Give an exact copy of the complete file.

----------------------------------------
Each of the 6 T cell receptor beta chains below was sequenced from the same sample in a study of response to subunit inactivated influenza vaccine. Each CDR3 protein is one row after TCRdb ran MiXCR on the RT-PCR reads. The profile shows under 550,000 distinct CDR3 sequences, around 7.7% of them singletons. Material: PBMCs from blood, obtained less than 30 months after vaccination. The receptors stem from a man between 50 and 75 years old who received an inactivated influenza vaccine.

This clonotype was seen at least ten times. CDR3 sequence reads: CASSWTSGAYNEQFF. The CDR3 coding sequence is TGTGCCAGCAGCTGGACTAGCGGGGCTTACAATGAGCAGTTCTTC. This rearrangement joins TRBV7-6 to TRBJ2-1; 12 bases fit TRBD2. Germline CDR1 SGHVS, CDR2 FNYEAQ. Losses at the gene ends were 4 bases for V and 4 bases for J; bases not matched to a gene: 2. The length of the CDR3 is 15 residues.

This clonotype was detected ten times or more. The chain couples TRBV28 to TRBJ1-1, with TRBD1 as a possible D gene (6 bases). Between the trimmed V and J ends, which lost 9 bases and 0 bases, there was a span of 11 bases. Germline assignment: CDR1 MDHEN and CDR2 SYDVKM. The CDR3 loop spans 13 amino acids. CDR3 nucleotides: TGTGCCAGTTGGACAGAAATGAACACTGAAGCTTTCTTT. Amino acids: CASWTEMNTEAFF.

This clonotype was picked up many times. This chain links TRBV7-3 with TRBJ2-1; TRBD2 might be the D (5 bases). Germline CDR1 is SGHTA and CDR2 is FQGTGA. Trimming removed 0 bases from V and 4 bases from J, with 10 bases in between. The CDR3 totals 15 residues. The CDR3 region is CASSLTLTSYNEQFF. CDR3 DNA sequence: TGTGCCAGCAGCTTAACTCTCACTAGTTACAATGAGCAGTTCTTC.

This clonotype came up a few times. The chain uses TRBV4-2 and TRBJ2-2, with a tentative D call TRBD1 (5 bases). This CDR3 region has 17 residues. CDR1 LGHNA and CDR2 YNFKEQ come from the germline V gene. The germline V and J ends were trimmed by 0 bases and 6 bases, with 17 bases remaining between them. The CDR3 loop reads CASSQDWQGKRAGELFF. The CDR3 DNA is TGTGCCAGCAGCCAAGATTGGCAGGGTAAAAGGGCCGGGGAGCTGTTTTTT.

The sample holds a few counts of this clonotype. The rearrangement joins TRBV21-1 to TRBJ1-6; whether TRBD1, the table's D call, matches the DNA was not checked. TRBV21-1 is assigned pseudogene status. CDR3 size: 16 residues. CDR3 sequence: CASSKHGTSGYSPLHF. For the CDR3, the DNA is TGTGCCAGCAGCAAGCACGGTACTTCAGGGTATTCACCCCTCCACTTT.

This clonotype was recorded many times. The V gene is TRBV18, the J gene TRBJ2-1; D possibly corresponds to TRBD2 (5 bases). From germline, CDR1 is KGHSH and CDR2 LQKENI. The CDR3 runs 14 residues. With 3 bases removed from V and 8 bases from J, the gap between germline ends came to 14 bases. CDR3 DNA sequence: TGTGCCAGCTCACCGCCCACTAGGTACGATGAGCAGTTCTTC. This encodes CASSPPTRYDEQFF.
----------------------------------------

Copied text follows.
Each of the 6 T cell receptor beta chains below was sequenced from the same sample in a study of response to subunit inactivated influenza vaccine. Each CDR3 protein is one row after TCRdb ran MiXCR on the RT-PCR reads. The profile shows under 550,000 distinct CDR3 sequences, around 7.7% of them singletons. Material: PBMCs from blood, obtained less than 30 months after vaccination. The receptors stem from a man between 50 and 75 years old who received an inactivated influenza vaccine.

This clonotype was seen at least ten times. CDR3 sequence reads: CASSWTSGAYNEQFF. The CDR3 coding sequence is TGTGCCAGCAGCTGGACTAGCGGGGCTTACAATGAGCAGTTCTTC. This rearrangement joins TRBV7-6 to TRBJ2-1; 12 bases fit TRBD2. Germline CDR1 SGHVS, CDR2 FNYEAQ. Losses at the gene ends were 4 bases for V and 4 bases for J; bases not matched to a gene: 2. The length of the CDR3 is 15 residues.

This clonotype was detected ten times or more. The chain couples TRBV28 to TRBJ1-1, with TRBD1 as a possible D gene (6 bases). Between the trimmed V and J ends, which lost 9 bases and 0 bases, there was a span of 11 bases. Germline assignment: CDR1 MDHEN and CDR2 SYDVKM. The CDR3 loop spans 13 amino acids. CDR3 nucleotides: TGTGCCAGTTGGACAGAAATGAACACTGAAGCTTTCTTT. Amino acids: CASWTEMNTEAFF.

This clonotype was picked up many times. This chain links TRBV7-3 with TRBJ2-1; TRBD2 might be the D (5 bases). Germline CDR1 is SGHTA and CDR2 is FQGTGA. Trimming removed 0 bases from V and 4 bases from J, with 10 bases in between. The CDR3 totals 15 residues. The CDR3 region is CASSLTLTSYNEQFF. CDR3 DNA sequence: TGTGCCAGCAGCTTAACTCTCACTAGTTACAATGAGCAGTTCTTC.

This clonotype came up a few times. The chain uses TRBV4-2 and TRBJ2-2, with a tentative D call TRBD1 (5 bases). This CDR3 region has 17 residues. CDR1 LGHNA and CDR2 YNFKEQ come from the germline V gene. The germline V and J ends were trimmed by 0 bases and 6 bases, with 17 bases remaining between them. The CDR3 loop reads CASSQDWQGKRAGELFF. The CDR3 DNA is TGTGCCAGCAGCCAAGATTGGCAGGGTAAAAGGGCCGGGGAGCTGTTTTTT.

The sample holds a few counts of this clonotype. The rearrangement joins TRBV21-1 to TRBJ1-6; whether TRBD1, the table's D call, matches the DNA was not checked. TRBV21-1 is assigned pseudogene status. CDR3 size: 16 residues. CDR3 sequence: CASSKHGTSGYSPLHF. For the CDR3, the DNA is TGTGCCAGCAGCAAGCACGGTACTTCAGGGTATTCACCCCTCCACTTT.

This clonotype was recorded many times. The V gene is TRBV18, the J gene TRBJ2-1; D possibly corresponds to TRBD2 (5 bases). From germline, CDR1 is KGHSH and CDR2 LQKENI. The CDR3 runs 14 residues. With 3 bases removed from V and 8 bases from J, the gap between germline ends came to 14 bases. CDR3 DNA sequence: TGTGCCAGCTCACCGCCCACTAGGTACGATGAGCAGTTCTTC. This encodes CASSPPTRYDEQFF.